Perreau, Anne-Catherine

Anne-Catherine Perreau, Backlit panel (2017) for the Royal Automobile Club, London.
Photo: Anne-Catherine Perreau
Anne-Catherine Perreau, Backlit panel (2017) for the Royal Automobile Club, London.
Photo: Anne-Catherine Perreau

Stevens Competition Commission Winner 2017

Anne-Catherine Perreau started her stained glass career, studying for a Diplôme Métier D’art (DMA Vitrail) from ENSAAMA Olivier de Serre in Paris in 2013, specialising in stained glass. After completing her diploma, she broadened her experience through a year of practical internships in several studios in France and England. Following this, she honed her painting skills by taking a one-year FCIL glass-painting course at Lucas de Nehou (Paris) in 2015.

After completing her training, she returned to England and for two years worked as an assistant glass-painter to Helen Whittaker at Barley Studio. During this time, she regularly participate in exhibitions and events, including the Stevens Competition, where her 2nd prize in 2016 was followed up by winning the Commission in 2017.

From 2017 to 2020, she worked as a freelance glass artist in England and continued to develop her own style and abilities in a range of techniques, especially around glass painting. She was honoured to receive the Arthur and Helen Davis Travelling Scholarship Award from the Glaziers Company in 2018/2019 to study carnation and sanguine pigment, and a paper on this topic will be presented in July 2022 at the CVMA Forum in Barcelona. For family reason she had to move back to France in 2021, and is now working as a glass painter and glazier at Atelier Simon Marq based in Reims.

Anne-Catherine says that “My professional career has always been motivated by a passion for the profession, but also by the desire to perpetuate know-how at its highest level and to preserve and restore works of art from the past.”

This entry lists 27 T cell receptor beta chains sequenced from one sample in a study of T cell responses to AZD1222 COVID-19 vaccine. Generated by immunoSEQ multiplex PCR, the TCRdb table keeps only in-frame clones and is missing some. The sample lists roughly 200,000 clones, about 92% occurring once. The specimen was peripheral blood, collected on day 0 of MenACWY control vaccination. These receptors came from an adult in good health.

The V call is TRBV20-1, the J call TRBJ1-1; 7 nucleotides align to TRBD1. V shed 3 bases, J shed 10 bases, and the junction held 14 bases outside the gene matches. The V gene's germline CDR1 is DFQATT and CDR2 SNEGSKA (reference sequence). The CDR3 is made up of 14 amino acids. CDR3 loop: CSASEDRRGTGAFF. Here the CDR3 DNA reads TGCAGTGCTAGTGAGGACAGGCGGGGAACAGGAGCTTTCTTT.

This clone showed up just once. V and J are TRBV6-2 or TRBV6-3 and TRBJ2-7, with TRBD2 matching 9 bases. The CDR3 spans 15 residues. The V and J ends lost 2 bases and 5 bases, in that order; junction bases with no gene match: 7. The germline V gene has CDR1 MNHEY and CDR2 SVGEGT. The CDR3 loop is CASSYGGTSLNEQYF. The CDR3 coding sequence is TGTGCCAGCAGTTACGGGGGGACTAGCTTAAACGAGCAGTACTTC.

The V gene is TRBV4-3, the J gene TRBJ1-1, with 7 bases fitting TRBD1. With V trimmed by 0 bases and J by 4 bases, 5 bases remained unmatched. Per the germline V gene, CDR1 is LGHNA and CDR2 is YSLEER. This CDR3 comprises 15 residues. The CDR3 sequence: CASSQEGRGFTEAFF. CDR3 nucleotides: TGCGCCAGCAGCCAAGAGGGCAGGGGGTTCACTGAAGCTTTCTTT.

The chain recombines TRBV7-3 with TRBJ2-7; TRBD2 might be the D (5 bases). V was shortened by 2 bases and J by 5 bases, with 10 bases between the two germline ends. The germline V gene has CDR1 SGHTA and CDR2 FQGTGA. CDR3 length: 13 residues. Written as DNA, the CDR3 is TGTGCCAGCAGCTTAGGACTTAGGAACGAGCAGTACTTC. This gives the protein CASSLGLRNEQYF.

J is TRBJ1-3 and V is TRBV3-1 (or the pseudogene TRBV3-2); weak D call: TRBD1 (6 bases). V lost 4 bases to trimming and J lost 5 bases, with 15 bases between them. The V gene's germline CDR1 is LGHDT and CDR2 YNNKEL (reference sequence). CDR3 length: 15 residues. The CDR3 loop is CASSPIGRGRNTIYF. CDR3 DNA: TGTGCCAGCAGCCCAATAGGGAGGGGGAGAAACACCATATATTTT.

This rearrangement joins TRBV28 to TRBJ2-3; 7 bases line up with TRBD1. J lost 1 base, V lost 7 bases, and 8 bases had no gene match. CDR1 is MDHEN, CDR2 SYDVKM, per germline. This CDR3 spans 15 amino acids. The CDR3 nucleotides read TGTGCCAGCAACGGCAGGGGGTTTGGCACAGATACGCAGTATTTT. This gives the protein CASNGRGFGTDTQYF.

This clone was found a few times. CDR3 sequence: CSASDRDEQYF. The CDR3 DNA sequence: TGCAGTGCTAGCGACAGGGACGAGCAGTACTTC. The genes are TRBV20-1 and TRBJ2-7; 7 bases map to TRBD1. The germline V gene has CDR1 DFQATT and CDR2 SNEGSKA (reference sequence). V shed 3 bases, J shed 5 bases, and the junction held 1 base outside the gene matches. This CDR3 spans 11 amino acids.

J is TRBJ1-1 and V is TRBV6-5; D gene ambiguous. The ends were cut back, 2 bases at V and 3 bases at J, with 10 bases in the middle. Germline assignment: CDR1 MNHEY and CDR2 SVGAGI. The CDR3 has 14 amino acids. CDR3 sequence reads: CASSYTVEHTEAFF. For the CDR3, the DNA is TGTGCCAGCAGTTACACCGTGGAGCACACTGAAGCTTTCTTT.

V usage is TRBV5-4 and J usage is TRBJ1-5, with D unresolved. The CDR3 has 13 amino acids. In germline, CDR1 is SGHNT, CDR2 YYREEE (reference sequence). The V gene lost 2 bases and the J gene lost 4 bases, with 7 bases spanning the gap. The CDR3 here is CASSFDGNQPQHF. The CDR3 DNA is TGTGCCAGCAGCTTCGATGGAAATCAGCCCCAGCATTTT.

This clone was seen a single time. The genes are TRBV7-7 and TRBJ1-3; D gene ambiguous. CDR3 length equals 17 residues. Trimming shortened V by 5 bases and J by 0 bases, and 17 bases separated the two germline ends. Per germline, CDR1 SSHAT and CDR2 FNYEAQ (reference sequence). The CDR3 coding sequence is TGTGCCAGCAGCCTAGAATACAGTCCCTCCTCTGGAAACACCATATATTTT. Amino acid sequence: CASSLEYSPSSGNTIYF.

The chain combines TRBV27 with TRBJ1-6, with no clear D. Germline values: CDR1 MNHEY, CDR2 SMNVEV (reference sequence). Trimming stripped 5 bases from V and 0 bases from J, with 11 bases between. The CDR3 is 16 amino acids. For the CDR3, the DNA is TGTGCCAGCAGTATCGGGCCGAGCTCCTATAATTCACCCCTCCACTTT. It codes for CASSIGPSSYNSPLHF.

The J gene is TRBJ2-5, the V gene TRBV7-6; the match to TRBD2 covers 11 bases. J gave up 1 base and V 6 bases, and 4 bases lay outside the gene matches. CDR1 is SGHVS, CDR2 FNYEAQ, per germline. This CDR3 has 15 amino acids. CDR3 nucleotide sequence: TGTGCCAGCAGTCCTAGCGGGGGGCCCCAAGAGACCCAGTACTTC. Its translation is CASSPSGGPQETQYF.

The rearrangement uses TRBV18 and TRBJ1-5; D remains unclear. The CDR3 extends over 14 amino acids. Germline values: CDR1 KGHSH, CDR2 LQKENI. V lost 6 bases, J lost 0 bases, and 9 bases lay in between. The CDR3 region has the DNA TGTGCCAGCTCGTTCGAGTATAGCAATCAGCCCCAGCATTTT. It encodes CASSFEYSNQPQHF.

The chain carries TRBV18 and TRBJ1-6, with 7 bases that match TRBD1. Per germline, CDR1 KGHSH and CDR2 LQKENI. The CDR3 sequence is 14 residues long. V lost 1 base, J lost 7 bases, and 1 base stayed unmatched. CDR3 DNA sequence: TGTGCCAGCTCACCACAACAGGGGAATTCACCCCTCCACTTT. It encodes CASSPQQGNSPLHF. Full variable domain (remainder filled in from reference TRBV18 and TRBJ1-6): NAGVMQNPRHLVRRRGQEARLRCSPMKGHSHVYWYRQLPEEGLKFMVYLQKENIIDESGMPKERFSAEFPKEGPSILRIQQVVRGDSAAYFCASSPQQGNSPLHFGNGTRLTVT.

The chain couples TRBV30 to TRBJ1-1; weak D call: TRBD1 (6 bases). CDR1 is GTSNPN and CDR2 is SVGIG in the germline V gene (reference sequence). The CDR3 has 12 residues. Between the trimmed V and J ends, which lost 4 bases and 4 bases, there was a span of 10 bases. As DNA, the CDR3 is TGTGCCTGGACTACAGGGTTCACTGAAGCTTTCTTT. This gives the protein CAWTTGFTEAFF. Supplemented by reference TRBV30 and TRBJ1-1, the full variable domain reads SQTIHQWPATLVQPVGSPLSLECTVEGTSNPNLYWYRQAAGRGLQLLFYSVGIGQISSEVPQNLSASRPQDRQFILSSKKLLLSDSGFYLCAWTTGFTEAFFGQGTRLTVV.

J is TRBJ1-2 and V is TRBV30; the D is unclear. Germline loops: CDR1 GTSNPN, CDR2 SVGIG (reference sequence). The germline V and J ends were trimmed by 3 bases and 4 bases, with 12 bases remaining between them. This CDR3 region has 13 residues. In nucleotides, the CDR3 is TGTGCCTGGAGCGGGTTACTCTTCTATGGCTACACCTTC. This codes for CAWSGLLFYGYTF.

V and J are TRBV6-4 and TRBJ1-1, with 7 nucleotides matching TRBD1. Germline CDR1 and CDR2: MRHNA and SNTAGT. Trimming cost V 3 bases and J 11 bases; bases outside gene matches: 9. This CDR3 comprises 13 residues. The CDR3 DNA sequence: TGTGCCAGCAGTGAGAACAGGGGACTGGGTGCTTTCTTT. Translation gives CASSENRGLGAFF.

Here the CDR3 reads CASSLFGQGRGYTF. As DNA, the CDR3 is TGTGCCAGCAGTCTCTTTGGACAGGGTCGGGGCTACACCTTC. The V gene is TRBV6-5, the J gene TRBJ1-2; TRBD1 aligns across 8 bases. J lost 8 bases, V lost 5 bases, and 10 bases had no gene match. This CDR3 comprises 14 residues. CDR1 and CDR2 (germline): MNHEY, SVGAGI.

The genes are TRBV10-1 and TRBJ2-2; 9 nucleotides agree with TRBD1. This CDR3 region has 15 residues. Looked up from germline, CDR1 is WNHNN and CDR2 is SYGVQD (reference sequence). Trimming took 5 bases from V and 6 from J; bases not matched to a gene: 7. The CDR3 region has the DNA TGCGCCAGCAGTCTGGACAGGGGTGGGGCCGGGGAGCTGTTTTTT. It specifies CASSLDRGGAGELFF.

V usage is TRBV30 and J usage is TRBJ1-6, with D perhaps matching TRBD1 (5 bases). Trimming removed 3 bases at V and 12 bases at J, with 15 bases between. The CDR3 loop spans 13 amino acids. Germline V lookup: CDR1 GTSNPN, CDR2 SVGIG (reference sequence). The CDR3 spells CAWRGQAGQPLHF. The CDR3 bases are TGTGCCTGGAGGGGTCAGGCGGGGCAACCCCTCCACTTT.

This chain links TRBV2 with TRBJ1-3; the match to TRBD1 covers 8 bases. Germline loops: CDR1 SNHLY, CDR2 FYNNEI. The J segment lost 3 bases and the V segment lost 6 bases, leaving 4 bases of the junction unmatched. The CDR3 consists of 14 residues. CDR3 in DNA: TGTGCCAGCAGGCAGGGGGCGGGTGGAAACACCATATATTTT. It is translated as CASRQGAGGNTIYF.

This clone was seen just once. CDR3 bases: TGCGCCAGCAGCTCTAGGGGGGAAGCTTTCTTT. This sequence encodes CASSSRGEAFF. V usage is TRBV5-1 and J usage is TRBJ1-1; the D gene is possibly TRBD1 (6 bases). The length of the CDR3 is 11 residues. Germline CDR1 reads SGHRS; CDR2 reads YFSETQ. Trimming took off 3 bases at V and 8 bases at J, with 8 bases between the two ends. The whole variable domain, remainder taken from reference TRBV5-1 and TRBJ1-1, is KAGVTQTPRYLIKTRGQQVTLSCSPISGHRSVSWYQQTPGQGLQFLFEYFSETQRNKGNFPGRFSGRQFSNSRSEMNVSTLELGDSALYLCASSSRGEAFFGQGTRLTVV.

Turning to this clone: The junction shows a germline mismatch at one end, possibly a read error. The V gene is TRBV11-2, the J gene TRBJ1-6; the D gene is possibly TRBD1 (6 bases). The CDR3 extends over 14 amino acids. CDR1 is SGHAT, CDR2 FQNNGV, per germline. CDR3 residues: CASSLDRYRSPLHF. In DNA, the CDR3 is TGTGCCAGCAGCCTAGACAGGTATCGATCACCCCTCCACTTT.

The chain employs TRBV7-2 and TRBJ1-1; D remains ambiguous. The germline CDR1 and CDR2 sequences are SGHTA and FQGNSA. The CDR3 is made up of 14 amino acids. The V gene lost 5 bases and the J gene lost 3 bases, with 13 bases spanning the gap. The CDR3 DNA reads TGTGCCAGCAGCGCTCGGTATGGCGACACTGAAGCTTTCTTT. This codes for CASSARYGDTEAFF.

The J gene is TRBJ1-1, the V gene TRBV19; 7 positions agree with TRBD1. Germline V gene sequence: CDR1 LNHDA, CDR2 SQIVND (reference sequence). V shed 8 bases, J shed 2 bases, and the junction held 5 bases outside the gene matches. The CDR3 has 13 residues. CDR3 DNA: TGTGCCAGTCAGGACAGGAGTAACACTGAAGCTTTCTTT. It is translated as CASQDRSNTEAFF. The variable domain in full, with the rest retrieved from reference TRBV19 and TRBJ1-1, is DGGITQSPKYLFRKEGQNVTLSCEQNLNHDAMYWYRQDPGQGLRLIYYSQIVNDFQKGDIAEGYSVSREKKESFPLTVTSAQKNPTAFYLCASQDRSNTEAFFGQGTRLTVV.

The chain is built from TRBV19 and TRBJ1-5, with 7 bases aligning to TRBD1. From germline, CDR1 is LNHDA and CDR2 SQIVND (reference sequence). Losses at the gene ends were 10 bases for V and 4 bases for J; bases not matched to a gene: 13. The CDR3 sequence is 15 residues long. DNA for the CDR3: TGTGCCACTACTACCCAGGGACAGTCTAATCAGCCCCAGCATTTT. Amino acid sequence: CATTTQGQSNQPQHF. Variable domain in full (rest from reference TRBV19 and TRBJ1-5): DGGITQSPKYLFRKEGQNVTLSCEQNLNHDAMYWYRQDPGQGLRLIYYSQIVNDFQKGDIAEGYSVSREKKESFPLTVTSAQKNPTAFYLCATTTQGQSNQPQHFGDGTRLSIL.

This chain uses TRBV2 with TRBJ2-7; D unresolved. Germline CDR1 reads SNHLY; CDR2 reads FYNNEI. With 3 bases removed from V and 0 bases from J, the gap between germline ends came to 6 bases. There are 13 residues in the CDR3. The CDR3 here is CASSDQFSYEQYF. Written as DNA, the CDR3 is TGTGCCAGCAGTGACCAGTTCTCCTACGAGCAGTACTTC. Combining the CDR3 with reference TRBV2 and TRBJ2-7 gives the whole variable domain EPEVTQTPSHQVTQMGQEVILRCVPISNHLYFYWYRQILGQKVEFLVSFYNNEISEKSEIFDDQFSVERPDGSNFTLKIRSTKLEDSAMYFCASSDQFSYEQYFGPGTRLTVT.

Stevens Competition Commission 2017 – Backlit panels for the royal Automobile Club

Anne-Catherine Perreau writes, “Glass is my passion, I fell in love with this material when I was a child and my fascination continues to grow. I use the power of light to create art through glass. I like to make contemporary creations using traditional stained-glass techniques.

For the Royal Automobile Club windows, the design captures the elegance, organization and impact of the Neoclassical style of the society headquarter’s architecture. Combining classical geometric influences with a contemporary artistic interpretation of motifs related to the club and its history, the windows harmonize within the building. The three windows are linked through the repetition of compositional elements, such as the club’s colours, used throughout, and the logo used as a central focus point.  However, each panel has its own unique theme and narrative symbolism.

In the first window, there is a map of a piston, used as an allegory for the important role of the RAC Club in the automobile world. The club’s history is represented in the second window, with the façade of the RAC’s Pall Mall building serving as a backdrop to iconic cars, each chosen to represent an important date or event. The final window illustrates  the legendary races organised by the club, represented by the pioneering or leading cars which excelled in them. I have also been inspired by motoring to give a dynamic feel to the composition. In summary the design reflects upon the history of the club and inspires the viewer to be part of the legacy.

To achieve the windows, float glass and acid-etched blue glass has been painted with four different grisaille pigments (black, brown, blue and blue grey) and leaded. A ruby enamel was used for the red details, and the colour intensified by a layer of stain. Areas were gilded with aluminium leaf to create the silver of the club’s colours, and to reflect the light.”


The Worshipful Company of Glaziers and the Stevens Competition

The Worshipful Company of Glaziers first appears in written records in 1364-65 during the reign of Edward III, when the emphasis was on the protection of the personal economic welfare of Glaziers. However, in recent times the focus has shifted to the preservation of the heritage of stained glass and to the support of education in architectural glass art, design and conservation.

In 1932 the Company launched an annual competition for young artists, which from 1972 operated under the banner of the Stevens Competition. The competition provided an opportunity for aspiring architectural glass artists, designers, and craftsmen to compete in a format which simulated the process typically undertaken in order to obtain a commercial commission.